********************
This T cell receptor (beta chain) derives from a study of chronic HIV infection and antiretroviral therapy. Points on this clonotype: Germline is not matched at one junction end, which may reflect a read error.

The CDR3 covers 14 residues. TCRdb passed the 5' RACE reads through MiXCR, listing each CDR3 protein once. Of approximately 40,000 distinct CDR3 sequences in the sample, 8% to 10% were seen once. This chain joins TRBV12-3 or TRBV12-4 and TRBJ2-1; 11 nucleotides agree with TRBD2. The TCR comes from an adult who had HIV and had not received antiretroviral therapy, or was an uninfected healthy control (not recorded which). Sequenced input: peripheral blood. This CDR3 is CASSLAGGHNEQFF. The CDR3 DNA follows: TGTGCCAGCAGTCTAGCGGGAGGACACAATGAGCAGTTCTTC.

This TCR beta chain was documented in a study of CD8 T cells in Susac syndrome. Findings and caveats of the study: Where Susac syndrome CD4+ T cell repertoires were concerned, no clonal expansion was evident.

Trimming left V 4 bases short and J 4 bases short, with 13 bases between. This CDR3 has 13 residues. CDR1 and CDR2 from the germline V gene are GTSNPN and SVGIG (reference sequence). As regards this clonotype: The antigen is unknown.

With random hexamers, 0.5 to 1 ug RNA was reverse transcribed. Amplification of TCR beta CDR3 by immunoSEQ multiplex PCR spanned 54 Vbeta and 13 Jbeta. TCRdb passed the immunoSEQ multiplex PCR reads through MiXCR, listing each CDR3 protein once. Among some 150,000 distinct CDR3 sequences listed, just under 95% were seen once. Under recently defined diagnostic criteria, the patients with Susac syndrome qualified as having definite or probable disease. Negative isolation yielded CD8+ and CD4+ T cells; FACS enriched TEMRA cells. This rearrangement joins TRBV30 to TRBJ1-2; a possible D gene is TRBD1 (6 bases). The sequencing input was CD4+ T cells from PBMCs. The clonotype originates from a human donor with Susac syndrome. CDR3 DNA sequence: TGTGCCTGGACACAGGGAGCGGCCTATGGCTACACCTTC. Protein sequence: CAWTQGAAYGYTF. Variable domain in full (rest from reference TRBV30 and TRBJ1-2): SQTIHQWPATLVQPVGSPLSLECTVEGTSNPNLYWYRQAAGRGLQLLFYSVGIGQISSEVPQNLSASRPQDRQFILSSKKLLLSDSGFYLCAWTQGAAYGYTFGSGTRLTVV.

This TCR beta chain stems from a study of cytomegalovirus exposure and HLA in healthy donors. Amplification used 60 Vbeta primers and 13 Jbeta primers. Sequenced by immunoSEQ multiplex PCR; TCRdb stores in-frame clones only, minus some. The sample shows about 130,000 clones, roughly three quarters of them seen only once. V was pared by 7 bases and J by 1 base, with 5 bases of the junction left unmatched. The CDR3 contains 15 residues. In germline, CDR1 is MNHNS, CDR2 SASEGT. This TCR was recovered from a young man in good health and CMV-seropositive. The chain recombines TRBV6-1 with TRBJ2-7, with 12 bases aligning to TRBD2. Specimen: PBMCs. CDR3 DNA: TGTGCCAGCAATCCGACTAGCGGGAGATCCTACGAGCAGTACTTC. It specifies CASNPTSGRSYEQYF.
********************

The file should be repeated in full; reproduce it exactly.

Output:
This T cell receptor (beta chain) derives from a study of chronic HIV infection and antiretroviral therapy. Points on this clonotype: Germline is not matched at one junction end, which may reflect a read error.

The CDR3 covers 14 residues. TCRdb passed the 5' RACE reads through MiXCR, listing each CDR3 protein once. Of approximately 40,000 distinct CDR3 sequences in the sample, 8% to 10% were seen once. This chain joins TRBV12-3 or TRBV12-4 and TRBJ2-1; 11 nucleotides agree with TRBD2. The TCR comes from an adult who had HIV and had not received antiretroviral therapy, or was an uninfected healthy control (not recorded which). Sequenced input: peripheral blood. This CDR3 is CASSLAGGHNEQFF. The CDR3 DNA follows: TGTGCCAGCAGTCTAGCGGGAGGACACAATGAGCAGTTCTTC.

This TCR beta chain was documented in a study of CD8 T cells in Susac syndrome. Findings and caveats of the study: Where Susac syndrome CD4+ T cell repertoires were concerned, no clonal expansion was evident.

Trimming left V 4 bases short and J 4 bases short, with 13 bases between. This CDR3 has 13 residues. CDR1 and CDR2 from the germline V gene are GTSNPN and SVGIG (reference sequence). As regards this clonotype: The antigen is unknown.

With random hexamers, 0.5 to 1 ug RNA was reverse transcribed. Amplification of TCR beta CDR3 by immunoSEQ multiplex PCR spanned 54 Vbeta and 13 Jbeta. TCRdb passed the immunoSEQ multiplex PCR reads through MiXCR, listing each CDR3 protein once. Among some 150,000 distinct CDR3 sequences listed, just under 95% were seen once. Under recently defined diagnostic criteria, the patients with Susac syndrome qualified as having definite or probable disease. Negative isolation yielded CD8+ and CD4+ T cells; FACS enriched TEMRA cells. This rearrangement joins TRBV30 to TRBJ1-2; a possible D gene is TRBD1 (6 bases). The sequencing input was CD4+ T cells from PBMCs. The clonotype originates from a human donor with Susac syndrome. CDR3 DNA sequence: TGTGCCTGGACACAGGGAGCGGCCTATGGCTACACCTTC. Protein sequence: CAWTQGAAYGYTF. Variable domain in full (rest from reference TRBV30 and TRBJ1-2): SQTIHQWPATLVQPVGSPLSLECTVEGTSNPNLYWYRQAAGRGLQLLFYSVGIGQISSEVPQNLSASRPQDRQFILSSKKLLLSDSGFYLCAWTQGAAYGYTFGSGTRLTVV.

This TCR beta chain stems from a study of cytomegalovirus exposure and HLA in healthy donors. Amplification used 60 Vbeta primers and 13 Jbeta primers. Sequenced by immunoSEQ multiplex PCR; TCRdb stores in-frame clones only, minus some. The sample shows about 130,000 clones, roughly three quarters of them seen only once. V was pared by 7 bases and J by 1 base, with 5 bases of the junction left unmatched. The CDR3 contains 15 residues. In germline, CDR1 is MNHNS, CDR2 SASEGT. This TCR was recovered from a young man in good health and CMV-seropositive. The chain recombines TRBV6-1 with TRBJ2-7, with 12 bases aligning to TRBD2. Specimen: PBMCs. CDR3 DNA: TGTGCCAGCAATCCGACTAGCGGGAGATCCTACGAGCAGTACTTC. It specifies CASNPTSGRSYEQYF.